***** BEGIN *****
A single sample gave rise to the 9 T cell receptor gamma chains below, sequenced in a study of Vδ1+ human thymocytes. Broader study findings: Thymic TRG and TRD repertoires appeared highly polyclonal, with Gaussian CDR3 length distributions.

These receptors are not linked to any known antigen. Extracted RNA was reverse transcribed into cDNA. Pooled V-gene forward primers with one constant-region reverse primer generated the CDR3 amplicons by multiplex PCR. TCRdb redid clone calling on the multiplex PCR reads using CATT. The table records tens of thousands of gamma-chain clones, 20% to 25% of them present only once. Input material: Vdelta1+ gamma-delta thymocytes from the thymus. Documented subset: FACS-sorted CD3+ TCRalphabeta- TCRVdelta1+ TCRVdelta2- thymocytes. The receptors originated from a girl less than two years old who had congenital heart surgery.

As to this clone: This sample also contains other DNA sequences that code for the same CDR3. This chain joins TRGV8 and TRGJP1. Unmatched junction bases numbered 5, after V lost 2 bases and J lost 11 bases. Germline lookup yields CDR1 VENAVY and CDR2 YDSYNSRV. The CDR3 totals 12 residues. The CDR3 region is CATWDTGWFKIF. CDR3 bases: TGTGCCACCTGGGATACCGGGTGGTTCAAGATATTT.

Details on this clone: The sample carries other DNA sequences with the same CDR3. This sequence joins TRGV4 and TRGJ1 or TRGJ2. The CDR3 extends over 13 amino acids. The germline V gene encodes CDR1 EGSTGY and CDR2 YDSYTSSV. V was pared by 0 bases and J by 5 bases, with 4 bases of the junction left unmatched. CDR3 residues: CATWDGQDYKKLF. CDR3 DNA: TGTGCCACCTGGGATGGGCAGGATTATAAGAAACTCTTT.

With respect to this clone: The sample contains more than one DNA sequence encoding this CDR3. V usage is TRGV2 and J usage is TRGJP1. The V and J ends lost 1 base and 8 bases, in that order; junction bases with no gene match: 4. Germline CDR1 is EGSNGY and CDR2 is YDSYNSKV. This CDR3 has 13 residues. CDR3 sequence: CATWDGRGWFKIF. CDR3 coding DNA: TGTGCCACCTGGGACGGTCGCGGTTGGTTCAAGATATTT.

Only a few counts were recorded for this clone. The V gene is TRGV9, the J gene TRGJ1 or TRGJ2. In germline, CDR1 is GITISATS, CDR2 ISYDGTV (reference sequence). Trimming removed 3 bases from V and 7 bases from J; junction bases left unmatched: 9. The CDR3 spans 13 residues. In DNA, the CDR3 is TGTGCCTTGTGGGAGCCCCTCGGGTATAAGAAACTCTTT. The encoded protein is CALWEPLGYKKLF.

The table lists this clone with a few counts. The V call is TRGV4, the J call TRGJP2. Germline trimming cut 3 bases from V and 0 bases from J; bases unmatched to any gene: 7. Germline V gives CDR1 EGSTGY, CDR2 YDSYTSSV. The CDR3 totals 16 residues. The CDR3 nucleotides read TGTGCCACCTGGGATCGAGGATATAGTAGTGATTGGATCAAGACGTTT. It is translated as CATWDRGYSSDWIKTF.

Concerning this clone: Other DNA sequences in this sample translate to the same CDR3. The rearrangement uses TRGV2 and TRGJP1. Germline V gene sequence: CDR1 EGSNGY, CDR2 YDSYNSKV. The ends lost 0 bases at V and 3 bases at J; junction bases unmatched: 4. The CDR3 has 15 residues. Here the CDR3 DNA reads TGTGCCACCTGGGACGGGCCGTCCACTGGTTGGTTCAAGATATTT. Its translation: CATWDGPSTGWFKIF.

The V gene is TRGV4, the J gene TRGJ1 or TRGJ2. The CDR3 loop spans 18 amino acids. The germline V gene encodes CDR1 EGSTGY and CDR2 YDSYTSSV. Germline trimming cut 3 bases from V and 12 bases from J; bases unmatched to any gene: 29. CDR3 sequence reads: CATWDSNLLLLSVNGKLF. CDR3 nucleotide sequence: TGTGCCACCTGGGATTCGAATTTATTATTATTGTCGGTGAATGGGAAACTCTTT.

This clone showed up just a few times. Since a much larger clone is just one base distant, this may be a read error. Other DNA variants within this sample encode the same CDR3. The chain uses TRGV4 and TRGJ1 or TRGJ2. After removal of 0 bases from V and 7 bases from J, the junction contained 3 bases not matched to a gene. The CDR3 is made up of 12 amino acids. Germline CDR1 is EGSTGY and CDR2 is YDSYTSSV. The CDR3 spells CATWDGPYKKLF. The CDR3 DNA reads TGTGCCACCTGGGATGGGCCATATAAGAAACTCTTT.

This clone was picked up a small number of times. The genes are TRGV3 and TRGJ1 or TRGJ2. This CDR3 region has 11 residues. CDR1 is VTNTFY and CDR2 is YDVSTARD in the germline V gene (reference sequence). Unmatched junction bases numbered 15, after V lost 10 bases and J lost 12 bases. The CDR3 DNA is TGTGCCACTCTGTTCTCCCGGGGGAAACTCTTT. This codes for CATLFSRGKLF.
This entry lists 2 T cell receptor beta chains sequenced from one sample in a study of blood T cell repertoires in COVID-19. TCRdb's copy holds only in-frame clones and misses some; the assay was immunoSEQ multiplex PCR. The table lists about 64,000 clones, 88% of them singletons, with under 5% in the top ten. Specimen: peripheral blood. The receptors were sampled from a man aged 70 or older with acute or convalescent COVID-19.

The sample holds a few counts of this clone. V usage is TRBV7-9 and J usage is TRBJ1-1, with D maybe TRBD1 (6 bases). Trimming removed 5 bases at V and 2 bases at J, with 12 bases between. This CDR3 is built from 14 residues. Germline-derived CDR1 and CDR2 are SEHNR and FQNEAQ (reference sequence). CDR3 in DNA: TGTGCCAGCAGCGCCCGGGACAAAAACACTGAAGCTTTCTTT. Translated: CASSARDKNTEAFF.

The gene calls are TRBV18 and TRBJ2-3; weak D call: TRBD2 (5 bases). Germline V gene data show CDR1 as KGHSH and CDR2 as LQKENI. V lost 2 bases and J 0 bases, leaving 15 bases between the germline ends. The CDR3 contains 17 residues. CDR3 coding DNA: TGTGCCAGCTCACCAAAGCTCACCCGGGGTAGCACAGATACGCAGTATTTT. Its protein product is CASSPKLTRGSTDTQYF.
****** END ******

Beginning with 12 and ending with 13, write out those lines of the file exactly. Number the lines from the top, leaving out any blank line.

This entry lists 2 T cell receptor beta chains sequenced from one sample in a study of blood T cell repertoires in COVID-19. TCRdb's copy holds only in-frame clones and misses some; the assay was immunoSEQ multiplex PCR. The table lists about 64,000 clones, 88% of them singletons, with under 5% in the top ten. Specimen: peripheral blood. The receptors were sampled from a man aged 70 or older with acute or convalescent COVID-19.

The sample holds a few counts of this clone. V usage is TRBV7-9 and J usage is TRBJ1-1, with D maybe TRBD1 (6 bases). Trimming removed 5 bases at V and 2 bases at J, with 12 bases between. This CDR3 is built from 14 residues. Germline-derived CDR1 and CDR2 are SEHNR and FQNEAQ (reference sequence). CDR3 in DNA: TGTGCCAGCAGCGCCCGGGACAAAAACACTGAAGCTTTCTTT. Translated: CASSARDKNTEAFF.